A History of the College Chapel - Part Two
Posted on: 30 April 2019
The President of St John’s College – Dr Frank Salmon, FSA – has written programme notes for the Choir’s new recording, Locus Iste, telling the story of our College Chapel. The recording marks the 150th anniversary of the Chapel’s Consecration.
In this article, Frank explores the architectural highlights of the College Chapel, designed by renowned architect George Gilbert Scott.
In 1862, architect George Gilbert Scott was approached without competition for a design of the proposed "new" College Chapel. His solution to fitting a larger Chapel into the existing First Court of St John's College was ingenious. By abutting a transept onto the end of the Hall block the new building could be placed north of the old Chapel – which could therefore continue to serve the College during the construction period. The model is that of Merton College, Oxford, where the nave was never built. Merton was also the model for the niches placed on the buttresses resemblance to that of the smaller Exeter College, Oxford, which Scott had built a few years previously – and both share a generic source in King Louis IX’s Sainte-Chapelle in Paris, with its short but high proportions and eastern chevet. Scott, however, defined the overall style in Cambridge as late thirteenth century Decorated, “the best variety of pointed architecture” as he described it, justifying his choice by reference to fragmentary remains of the chapel of the Hospital of St John that he found on site.
Inspiration for the design
As at Exeter College and Paris, Scott initially proposed a flèche (small spire) for St John’s, but the “princely gift” from one alumnus of a massive tower was accepted with alacrity by both College and architect alike in 1864, notwithstanding that the building’s foundations had already been constructed by then. Although the source for the tower was Pershore Abbey (on the restoration of which Scott was advising at the time), he again adduced an Oxford example – this time of Magdalen College – to argue that a large tower would not dwarf the surrounding buildings. It is a matter of opinion as to how true this was and is but, at a height of 163 feet, Scott’s tower certainly gave St John’s a between the windows, into which Scott placed statues of famous persons connected with the College, as well as for the varied tracery of the windows themselves – although Scott went one better in producing different tracery for every window in the south and north flanks.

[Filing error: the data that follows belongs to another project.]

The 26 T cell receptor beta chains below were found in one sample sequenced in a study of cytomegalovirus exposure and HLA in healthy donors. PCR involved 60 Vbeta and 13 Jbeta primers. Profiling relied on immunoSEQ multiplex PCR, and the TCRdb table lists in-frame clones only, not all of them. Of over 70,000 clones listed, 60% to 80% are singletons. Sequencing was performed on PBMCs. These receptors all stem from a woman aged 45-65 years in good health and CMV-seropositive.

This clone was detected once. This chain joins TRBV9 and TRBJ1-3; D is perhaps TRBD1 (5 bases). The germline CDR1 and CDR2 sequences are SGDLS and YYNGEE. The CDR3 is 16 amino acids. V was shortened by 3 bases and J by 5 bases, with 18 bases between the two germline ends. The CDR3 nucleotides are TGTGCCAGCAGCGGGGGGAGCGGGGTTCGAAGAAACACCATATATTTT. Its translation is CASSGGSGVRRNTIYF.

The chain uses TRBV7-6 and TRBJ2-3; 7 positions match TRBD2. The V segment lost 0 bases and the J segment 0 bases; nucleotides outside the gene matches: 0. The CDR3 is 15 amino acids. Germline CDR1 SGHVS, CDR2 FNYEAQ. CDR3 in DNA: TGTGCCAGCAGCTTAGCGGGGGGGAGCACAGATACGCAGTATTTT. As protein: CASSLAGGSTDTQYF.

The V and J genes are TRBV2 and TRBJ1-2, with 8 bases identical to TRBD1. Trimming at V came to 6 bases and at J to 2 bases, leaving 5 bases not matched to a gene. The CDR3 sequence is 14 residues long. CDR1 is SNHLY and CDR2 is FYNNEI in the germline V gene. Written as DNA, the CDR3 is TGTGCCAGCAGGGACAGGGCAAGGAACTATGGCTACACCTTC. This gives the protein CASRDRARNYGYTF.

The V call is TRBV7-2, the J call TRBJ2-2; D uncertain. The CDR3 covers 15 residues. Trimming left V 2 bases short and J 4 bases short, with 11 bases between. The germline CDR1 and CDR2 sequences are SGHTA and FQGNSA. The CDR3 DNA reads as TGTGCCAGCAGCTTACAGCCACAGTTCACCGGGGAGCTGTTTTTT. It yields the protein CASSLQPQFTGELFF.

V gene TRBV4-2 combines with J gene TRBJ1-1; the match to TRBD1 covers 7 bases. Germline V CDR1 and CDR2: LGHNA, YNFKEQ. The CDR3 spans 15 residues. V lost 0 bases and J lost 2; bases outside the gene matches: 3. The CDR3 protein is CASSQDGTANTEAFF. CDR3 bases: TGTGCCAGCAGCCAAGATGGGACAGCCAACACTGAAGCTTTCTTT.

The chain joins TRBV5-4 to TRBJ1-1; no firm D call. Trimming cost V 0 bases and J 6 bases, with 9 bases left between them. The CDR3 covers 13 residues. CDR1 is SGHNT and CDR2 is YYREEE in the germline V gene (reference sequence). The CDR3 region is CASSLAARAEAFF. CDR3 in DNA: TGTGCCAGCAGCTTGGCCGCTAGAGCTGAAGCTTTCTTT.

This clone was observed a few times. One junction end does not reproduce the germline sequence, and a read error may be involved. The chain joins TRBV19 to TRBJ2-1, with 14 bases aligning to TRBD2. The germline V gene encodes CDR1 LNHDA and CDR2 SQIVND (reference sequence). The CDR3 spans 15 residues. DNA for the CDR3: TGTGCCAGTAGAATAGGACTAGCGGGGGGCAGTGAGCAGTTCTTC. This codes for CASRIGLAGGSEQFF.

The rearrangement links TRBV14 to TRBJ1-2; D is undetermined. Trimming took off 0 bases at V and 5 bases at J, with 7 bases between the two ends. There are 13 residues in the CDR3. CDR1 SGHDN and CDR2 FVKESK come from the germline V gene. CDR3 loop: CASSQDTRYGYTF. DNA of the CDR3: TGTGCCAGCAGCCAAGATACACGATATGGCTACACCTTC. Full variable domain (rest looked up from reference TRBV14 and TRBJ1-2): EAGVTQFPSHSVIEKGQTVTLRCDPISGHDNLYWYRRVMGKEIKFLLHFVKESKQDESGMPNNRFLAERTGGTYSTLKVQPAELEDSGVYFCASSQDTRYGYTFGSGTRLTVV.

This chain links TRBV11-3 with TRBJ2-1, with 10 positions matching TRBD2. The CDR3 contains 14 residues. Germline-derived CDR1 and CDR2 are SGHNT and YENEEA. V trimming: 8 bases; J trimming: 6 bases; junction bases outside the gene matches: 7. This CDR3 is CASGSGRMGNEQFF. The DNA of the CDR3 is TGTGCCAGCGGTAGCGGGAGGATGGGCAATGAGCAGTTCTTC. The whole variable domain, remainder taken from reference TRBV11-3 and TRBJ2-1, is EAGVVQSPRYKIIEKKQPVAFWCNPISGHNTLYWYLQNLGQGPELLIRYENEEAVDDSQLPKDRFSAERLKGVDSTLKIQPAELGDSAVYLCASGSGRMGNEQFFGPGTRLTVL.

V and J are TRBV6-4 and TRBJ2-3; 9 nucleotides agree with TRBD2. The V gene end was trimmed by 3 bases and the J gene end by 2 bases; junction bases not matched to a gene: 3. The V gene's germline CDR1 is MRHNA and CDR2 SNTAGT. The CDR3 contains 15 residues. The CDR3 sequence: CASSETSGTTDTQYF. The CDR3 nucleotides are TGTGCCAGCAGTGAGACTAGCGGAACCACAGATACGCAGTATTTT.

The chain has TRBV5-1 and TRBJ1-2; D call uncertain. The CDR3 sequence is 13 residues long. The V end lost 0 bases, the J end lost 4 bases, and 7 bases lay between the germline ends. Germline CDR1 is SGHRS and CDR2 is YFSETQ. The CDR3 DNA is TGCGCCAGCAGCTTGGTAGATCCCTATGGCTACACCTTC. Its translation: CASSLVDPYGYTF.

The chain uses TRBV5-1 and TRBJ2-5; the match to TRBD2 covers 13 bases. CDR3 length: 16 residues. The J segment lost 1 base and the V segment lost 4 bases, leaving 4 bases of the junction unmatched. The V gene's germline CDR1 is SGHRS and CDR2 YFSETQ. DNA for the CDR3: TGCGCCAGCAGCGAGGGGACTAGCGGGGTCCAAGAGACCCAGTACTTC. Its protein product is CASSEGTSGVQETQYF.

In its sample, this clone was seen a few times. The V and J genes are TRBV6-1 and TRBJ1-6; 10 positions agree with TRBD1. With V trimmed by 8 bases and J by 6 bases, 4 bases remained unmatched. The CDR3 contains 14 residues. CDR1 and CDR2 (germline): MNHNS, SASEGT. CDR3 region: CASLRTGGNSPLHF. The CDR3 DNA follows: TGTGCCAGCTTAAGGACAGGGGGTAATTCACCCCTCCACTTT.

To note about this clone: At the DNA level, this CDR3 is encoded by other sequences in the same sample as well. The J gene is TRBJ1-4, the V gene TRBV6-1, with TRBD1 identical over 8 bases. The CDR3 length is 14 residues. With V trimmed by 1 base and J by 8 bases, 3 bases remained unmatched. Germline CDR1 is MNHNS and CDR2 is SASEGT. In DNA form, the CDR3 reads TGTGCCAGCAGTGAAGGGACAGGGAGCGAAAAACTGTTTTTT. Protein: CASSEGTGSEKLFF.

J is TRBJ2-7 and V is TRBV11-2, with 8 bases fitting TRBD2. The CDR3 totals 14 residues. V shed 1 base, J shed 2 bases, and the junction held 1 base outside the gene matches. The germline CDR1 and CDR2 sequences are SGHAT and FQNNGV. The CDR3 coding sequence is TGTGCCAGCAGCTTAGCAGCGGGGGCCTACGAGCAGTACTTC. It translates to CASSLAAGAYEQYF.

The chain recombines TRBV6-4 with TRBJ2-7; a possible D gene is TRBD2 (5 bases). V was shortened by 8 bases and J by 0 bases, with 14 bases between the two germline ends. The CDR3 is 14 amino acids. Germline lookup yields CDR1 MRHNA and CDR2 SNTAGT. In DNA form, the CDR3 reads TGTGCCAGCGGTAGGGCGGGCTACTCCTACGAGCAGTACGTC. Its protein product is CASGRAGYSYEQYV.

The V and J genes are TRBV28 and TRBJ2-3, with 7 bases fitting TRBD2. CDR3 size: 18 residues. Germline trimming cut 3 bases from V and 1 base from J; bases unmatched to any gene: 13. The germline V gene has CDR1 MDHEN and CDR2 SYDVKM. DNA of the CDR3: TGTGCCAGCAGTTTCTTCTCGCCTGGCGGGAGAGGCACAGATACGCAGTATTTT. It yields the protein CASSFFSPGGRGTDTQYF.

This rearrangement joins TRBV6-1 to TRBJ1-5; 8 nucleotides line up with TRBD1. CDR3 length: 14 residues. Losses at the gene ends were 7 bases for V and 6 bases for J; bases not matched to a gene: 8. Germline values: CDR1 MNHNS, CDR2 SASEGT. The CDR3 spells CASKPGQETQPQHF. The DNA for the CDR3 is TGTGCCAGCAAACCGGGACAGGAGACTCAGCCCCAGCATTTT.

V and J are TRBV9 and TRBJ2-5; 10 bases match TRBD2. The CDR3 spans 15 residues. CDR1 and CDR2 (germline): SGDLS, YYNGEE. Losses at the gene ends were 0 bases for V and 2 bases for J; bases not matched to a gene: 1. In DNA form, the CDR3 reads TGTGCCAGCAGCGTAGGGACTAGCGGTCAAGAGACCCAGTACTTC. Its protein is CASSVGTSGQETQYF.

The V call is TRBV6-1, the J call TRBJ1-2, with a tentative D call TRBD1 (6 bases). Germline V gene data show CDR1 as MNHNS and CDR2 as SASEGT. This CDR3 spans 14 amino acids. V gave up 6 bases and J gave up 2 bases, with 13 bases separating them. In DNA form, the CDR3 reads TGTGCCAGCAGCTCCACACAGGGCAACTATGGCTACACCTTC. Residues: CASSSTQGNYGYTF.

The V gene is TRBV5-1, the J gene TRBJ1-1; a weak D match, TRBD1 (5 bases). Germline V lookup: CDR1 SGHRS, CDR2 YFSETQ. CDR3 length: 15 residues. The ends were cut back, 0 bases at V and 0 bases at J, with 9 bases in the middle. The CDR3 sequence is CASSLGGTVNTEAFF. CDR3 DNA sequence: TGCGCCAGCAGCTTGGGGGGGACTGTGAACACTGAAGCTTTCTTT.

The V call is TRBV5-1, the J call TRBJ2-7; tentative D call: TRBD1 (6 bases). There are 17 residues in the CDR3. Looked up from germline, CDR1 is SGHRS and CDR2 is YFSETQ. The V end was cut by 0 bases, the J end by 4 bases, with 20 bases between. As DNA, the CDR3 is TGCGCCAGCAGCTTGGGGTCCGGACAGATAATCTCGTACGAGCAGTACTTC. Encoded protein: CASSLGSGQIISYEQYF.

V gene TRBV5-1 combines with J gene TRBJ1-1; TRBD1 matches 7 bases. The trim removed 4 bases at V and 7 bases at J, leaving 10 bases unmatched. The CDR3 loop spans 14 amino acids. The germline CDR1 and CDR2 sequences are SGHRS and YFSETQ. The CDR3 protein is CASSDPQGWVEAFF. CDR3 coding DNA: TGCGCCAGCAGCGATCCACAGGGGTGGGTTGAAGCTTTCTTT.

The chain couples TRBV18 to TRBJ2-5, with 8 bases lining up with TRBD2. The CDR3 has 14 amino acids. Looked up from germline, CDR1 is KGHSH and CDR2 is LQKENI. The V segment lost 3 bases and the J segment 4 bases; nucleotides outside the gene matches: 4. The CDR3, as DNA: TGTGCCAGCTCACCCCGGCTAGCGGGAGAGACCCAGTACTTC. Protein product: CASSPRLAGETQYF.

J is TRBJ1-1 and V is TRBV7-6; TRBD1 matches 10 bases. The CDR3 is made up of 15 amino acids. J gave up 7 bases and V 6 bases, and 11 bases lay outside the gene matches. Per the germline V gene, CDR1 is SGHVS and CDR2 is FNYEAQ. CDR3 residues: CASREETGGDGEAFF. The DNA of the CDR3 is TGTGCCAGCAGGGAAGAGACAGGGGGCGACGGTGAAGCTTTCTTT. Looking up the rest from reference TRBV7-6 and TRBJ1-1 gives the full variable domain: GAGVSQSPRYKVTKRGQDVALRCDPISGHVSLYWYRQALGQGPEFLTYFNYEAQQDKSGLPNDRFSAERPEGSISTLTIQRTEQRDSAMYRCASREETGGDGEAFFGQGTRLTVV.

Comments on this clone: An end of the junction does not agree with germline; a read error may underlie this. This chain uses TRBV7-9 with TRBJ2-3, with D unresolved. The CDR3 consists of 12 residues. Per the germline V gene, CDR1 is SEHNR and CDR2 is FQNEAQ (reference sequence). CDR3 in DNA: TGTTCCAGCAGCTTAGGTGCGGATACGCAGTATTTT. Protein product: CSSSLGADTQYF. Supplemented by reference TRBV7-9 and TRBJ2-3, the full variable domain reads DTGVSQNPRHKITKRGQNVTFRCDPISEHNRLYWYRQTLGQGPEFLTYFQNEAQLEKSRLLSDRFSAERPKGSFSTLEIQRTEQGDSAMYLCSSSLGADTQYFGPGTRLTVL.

The design for the Chapel of St John’s was also recognised at the time as bearing close dominant feature in the Cambridge skyline and, indeed, one that is visible the moment one enters the county of Cambridgeshire from the south on the A10 road.
What was the Chapel made from
The Chapel was built in Ancaster Stone offset by red Mansfield stone colonettes, with especially fine decorative carvings around its principal, south-west doorway by Farmer and Brindley. The building has been authoritatively described as “without a rival” when it comes to the “display of Victorian ecclesiastical art in Cambridge” and this becomes even clearer once one is inside. The great variety in colour and composition of the different stones used for colonettes and capitals, mostly from British and Irish quarries, would provide a demanding examination paper for a geologist.
Interior features, from floor to ceiling
The rich sanctuary floor, designed by Burlison and Grylls, adopts an Italian Renaissance style with its beautiful inlaid scenes from the Old Testament and Zodiac. Whilst the sixteenth century wooden stalls were transferred from the old chapel (the most notable of a number of features carefully preserved by Scott), Rattee and Kett were commissioned to double their number with Victorian stalls that are full of entertainment in the misericord and spandrel carvings. Above this the painted windows, mostly narrating New Testament stories, are almost all by Clayton and Bell and paid for by donations from alumni. At the springing of each rib of the vault are Farmer and Brindley’s sculpted figures of apostles. Finally, the timber vault received a scheme painted by Clayton and Bell, in which gold-ground figures representing the Christian centuries from the second to the nineteenth are surrounded by decorative scrollwork.